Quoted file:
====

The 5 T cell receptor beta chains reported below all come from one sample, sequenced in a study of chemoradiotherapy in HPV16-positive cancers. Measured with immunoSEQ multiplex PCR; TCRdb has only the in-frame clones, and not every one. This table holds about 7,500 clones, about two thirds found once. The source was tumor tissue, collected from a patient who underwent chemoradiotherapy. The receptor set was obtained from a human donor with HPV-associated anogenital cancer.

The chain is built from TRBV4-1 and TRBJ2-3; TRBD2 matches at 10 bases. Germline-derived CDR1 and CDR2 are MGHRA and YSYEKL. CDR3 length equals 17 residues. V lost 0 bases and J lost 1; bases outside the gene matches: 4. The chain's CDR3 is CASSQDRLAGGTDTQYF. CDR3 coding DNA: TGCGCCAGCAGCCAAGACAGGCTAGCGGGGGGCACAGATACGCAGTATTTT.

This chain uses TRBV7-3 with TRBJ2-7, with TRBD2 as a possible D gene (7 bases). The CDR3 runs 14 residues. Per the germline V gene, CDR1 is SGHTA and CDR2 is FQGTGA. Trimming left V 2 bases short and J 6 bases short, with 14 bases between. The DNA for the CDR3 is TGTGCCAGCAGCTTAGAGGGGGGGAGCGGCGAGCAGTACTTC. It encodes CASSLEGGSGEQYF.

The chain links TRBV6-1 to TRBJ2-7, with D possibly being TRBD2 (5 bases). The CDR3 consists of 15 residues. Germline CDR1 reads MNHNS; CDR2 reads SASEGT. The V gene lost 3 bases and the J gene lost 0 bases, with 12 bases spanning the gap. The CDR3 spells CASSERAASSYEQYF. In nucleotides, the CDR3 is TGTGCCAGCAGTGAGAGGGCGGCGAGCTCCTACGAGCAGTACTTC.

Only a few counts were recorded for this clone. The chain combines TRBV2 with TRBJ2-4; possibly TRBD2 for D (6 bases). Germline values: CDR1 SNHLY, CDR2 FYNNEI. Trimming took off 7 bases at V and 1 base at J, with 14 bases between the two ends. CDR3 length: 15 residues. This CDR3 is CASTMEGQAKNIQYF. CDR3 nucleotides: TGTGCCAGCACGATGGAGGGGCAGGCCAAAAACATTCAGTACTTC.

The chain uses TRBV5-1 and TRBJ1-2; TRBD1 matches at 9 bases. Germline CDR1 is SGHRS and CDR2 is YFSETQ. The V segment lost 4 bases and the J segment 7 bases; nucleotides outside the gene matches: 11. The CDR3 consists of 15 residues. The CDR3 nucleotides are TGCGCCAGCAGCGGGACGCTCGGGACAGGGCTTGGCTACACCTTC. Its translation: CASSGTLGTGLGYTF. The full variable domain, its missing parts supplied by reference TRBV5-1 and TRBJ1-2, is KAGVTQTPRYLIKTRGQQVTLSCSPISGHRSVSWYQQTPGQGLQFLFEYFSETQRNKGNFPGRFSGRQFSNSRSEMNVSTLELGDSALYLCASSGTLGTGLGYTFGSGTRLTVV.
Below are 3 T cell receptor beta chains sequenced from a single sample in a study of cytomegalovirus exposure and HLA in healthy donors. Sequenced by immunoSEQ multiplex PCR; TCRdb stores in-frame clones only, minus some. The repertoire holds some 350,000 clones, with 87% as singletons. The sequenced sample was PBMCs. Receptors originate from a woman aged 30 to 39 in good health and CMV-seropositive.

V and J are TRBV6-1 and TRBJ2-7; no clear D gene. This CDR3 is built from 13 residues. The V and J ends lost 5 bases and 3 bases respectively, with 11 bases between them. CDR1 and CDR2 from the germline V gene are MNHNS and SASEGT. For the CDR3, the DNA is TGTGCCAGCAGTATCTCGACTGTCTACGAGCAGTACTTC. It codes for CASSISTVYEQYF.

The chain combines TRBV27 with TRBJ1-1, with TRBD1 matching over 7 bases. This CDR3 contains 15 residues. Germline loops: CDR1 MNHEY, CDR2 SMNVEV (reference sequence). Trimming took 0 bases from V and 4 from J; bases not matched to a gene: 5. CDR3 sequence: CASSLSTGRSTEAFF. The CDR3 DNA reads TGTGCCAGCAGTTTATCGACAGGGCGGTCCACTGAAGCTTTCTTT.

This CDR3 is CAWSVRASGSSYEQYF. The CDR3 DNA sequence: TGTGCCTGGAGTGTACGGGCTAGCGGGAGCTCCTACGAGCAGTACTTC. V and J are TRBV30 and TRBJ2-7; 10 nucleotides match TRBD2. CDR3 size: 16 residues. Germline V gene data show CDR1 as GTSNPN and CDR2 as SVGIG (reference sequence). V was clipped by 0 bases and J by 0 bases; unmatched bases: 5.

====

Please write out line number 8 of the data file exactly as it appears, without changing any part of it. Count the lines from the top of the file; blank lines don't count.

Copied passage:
V and J are TRBV6-1 and TRBJ2-7; no clear D gene. This CDR3 is built from 13 residues. The V and J ends lost 5 bases and 3 bases respectively, with 11 bases between them. CDR1 and CDR2 from the germline V gene are MNHNS and SASEGT. For the CDR3, the DNA is TGTGCCAGCAGTATCTCGACTGTCTACGAGCAGTACTTC. It codes for CASSISTVYEQYF.